A. Babies come from stories. From beliefs. Some of those stories are beautiful: I want to love and care for someone; I have a lot to share with a growing human.
But as Laura Carroll explains in this episode, a whole lot of baby-making beliefs aren’t true for everyone, and many aren’t true, period. Here are a few of the harmful and expired: I won’t feel fulfilled without a child; It’s nobody’s business if I want to make a lot of kids; I’m not a real woman/man if I don’t become a mother/father; People who don’t have kids are selfish.
With a population at 7.6 billion, and with a planet in serious overshoot, we need to look at these beliefs.
Author Laura Carroll has done just that. She’s researched where these beliefs come from and talked with thousands of people about their lives with and without kids. She’s looked at the devastating impacts—on individual families, cultures, and on the wider world— of assuming everyone should reproduce. She’s spoken on these issues on major radio and television outlets and has authored several books about the outmoded pressures to have children and about the option of living child-free. (See links below).
In this conversation, Laura and I talk primarily about the ideas from her book, The Baby Matrix: Why Freeing Our Minds From Outmoded Thinking About Parenthood and Reproduction Will Create a Better World. Laura also edited the second edition of deep ecologist Dave Forman’s Man Swarm: How Overpopulation is Killing the Wild World. I recommend both of them.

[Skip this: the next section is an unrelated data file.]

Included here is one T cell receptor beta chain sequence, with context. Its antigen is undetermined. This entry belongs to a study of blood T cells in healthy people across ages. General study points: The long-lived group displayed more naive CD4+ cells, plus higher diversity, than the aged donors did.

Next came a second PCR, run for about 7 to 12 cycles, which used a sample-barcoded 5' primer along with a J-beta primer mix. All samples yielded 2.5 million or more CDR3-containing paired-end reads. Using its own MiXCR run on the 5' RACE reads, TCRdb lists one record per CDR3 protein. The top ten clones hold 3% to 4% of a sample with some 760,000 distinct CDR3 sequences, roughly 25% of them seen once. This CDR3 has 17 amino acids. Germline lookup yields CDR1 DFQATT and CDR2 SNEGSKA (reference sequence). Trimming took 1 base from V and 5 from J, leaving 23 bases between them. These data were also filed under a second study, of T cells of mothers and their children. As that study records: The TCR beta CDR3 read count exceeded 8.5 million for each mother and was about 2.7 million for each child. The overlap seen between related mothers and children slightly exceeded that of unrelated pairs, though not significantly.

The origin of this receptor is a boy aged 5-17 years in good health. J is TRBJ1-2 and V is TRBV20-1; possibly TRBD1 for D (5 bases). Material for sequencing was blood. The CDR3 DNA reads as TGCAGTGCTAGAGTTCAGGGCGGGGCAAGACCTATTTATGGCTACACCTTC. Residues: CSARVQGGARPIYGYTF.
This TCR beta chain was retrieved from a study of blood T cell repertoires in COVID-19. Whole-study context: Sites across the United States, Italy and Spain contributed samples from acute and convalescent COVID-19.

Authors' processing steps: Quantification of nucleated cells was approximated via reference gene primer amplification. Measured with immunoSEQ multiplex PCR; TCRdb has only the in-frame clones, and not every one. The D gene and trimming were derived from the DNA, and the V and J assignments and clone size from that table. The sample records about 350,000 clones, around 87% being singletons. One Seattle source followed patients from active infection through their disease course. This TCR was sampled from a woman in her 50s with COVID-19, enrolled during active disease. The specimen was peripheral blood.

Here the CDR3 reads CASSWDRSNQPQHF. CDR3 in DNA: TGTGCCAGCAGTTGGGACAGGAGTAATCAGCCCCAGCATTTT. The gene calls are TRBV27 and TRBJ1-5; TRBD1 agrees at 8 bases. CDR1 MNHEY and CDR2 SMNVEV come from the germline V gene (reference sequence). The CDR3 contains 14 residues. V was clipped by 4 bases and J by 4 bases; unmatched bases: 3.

This conversation isn’t anti-kid. Laura and I are typical of people who have warm relationships with kids who aren’t our own. But whether someone really desires parenthood or not, we need to bring the breeding thing down some major notches if anyone’s kids are going to have a chance. Laura and I talk about:
- What “pronatalism” is; examples of how we’re soaking in it
- Studies that show how having fewer children is essential for stopping extreme climate change*
- How religions and businesses promote childbearing and why
- The 7 assumptions that promote childbearing, why they’re not true, and the healthier ones that could replace them
We also mention Bill McKibben’s Maybe One: The Case for Smaller Families, which lays waste to the one-child stigma. Bill wrote it in 1998 and it’s even more urgent now. (BTW, unlike some environmentalists with a blind spot for the kid thing, Bill and his wife, writer Sue Halpern, actually have one kid. Who’s now a lovely adult.)
NOTE: I swear in this. It’s hard not to when you’re talking about powerful stories that aren’t true. Hey— I’m even worse in person. And I don’t care anymore. And Laura’s much nicer than I am.
Laura Carrol’s other books are Families of Two: Interviews With Happily Married Couples Without Children by Choice (international update on the way!), and Finding Fulfillment From the Inside Out.
* Please note that the US is different from many Western countries in that it has the largest carbon footprint and is growing rapidly. You can learn more in the previous Big Chew episode with Joe Bish from the Population Media Center, or in the following episode with philosophy professor and environmental ethicist Philip Cafaro about issues particular to Amurr’ca. Among other things, in the prior Chew Joe Bish and I talk about countries whose population is declining and who consider that a positive thing.
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